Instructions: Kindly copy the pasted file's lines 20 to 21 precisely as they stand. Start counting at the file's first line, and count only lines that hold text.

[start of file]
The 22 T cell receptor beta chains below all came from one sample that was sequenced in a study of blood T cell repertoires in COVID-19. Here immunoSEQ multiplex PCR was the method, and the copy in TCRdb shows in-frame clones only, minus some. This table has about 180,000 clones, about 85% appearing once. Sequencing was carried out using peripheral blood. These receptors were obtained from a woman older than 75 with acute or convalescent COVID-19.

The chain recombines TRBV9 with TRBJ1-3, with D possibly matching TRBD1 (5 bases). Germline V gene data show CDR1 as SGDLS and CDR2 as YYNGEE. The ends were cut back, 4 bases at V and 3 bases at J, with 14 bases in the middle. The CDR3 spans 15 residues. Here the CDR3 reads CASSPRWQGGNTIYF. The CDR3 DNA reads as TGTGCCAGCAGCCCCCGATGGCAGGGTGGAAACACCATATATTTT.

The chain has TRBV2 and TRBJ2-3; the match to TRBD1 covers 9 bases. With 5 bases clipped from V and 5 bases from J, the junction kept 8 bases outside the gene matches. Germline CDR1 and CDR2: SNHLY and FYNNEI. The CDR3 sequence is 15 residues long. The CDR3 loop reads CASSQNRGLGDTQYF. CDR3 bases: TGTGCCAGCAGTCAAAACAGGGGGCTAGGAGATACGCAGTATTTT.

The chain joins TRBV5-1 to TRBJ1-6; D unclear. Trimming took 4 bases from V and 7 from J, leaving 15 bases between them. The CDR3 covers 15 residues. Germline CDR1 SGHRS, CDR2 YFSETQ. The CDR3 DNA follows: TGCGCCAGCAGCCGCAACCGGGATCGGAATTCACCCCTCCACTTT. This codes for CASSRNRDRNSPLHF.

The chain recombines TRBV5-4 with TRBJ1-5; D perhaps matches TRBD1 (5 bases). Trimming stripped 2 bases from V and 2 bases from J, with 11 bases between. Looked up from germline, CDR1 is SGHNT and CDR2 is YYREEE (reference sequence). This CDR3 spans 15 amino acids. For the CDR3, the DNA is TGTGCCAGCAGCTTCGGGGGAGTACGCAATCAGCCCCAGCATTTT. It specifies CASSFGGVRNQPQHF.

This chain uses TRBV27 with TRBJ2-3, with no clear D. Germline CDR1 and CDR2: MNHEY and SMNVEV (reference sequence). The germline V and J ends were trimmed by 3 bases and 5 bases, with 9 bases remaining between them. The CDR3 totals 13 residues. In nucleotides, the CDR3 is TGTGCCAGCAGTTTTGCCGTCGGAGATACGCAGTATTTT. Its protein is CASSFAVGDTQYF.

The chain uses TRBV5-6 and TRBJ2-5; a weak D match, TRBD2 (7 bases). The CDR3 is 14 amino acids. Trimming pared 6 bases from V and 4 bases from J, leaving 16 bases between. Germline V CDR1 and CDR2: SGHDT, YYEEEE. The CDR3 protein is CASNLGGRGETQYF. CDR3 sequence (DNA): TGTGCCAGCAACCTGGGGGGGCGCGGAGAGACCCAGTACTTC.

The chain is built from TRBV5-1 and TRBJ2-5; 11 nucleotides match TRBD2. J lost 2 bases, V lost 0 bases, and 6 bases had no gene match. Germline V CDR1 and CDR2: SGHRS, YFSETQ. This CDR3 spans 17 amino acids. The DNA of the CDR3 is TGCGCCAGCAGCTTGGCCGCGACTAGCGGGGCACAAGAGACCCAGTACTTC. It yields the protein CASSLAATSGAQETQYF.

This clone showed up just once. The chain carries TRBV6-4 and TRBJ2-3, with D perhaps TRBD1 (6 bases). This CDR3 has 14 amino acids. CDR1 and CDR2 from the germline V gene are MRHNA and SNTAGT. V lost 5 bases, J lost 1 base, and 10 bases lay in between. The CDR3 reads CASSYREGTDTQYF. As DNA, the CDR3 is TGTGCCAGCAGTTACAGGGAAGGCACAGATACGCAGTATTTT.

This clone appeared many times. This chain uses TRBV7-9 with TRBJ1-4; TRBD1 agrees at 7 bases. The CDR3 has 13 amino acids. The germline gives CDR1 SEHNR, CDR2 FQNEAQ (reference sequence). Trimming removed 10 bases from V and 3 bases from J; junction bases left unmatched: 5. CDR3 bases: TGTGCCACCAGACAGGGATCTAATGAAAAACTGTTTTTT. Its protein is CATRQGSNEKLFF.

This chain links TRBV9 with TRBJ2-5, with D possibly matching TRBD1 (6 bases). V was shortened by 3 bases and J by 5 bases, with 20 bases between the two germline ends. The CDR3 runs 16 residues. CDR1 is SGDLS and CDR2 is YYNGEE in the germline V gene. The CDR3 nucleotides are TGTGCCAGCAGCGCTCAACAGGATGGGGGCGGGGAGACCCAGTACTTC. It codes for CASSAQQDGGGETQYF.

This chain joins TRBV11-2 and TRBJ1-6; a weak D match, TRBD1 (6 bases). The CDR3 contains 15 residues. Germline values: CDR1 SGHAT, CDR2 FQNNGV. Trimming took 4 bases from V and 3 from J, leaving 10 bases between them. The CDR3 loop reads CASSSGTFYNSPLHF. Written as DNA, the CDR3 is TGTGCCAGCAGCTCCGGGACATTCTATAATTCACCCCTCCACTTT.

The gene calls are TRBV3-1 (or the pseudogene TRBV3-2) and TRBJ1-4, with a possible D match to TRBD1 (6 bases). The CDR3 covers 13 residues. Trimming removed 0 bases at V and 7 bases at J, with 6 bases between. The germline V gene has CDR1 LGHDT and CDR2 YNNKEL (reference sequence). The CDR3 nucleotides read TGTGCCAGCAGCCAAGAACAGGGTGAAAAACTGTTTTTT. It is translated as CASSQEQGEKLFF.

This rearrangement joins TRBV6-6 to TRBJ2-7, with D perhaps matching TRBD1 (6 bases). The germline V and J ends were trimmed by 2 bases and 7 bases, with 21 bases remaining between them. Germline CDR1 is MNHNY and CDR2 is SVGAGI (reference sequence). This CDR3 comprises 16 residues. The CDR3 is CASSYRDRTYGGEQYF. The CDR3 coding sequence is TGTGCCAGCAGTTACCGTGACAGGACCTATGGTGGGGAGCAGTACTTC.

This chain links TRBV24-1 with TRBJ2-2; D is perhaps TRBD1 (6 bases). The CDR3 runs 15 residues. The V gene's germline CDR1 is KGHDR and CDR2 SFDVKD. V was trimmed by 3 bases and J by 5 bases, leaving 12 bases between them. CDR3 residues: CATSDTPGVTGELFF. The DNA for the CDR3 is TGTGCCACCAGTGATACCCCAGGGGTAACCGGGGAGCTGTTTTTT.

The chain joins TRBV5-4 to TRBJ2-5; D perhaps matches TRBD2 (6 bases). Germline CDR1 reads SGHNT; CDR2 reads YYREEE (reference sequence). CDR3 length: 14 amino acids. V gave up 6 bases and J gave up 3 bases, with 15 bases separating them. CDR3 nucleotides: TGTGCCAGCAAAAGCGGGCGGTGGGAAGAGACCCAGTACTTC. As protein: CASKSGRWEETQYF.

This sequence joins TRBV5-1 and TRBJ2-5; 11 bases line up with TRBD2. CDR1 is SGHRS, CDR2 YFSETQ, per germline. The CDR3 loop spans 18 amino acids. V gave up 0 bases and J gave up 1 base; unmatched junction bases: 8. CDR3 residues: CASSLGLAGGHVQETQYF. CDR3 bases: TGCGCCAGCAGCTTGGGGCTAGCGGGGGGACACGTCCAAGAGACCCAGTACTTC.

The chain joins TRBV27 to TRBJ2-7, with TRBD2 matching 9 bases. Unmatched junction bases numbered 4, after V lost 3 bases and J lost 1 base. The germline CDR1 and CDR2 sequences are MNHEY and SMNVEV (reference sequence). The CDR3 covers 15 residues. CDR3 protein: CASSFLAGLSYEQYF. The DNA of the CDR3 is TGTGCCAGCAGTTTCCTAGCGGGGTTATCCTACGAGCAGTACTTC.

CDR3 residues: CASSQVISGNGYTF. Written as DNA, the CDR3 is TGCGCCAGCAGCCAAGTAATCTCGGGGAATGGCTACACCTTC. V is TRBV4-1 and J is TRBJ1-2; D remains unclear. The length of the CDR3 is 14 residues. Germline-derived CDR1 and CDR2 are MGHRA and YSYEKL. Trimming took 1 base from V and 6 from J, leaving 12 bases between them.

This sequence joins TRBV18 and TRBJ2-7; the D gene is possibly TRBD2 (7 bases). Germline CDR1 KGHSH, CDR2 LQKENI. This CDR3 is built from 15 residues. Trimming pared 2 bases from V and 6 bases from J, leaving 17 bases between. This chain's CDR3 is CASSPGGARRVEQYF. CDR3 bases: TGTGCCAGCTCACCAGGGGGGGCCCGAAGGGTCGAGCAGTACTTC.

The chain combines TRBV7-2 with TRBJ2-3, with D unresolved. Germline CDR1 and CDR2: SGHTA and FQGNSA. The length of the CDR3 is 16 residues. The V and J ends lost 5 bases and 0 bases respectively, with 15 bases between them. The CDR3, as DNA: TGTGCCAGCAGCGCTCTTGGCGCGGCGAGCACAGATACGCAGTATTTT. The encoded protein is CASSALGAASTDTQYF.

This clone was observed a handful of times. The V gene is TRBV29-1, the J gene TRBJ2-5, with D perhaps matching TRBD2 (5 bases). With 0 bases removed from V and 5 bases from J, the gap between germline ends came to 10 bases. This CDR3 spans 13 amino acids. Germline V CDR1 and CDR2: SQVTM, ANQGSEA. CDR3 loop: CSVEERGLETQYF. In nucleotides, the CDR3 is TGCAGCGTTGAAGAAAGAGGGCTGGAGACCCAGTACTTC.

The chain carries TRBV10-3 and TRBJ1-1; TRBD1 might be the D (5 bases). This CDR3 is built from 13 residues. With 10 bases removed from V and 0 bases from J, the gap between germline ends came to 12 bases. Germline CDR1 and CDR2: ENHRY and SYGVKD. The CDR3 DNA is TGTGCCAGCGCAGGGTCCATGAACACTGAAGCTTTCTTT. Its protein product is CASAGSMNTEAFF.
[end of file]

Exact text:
This sequence joins TRBV18 and TRBJ2-7; the D gene is possibly TRBD2 (7 bases). Germline CDR1 KGHSH, CDR2 LQKENI. This CDR3 is built from 15 residues. Trimming pared 2 bases from V and 6 bases from J, leaving 17 bases between. This chain's CDR3 is CASSPGGARRVEQYF. CDR3 bases: TGTGCCAGCTCACCAGGGGGGGCCCGAAGGGTCGAGCAGTACTTC.

The chain combines TRBV7-2 with TRBJ2-3, with D unresolved. Germline CDR1 and CDR2: SGHTA and FQGNSA. The length of the CDR3 is 16 residues. The V and J ends lost 5 bases and 0 bases respectively, with 15 bases between them. The CDR3, as DNA: TGTGCCAGCAGCGCTCTTGGCGCGGCGAGCACAGATACGCAGTATTTT. The encoded protein is CASSALGAASTDTQYF.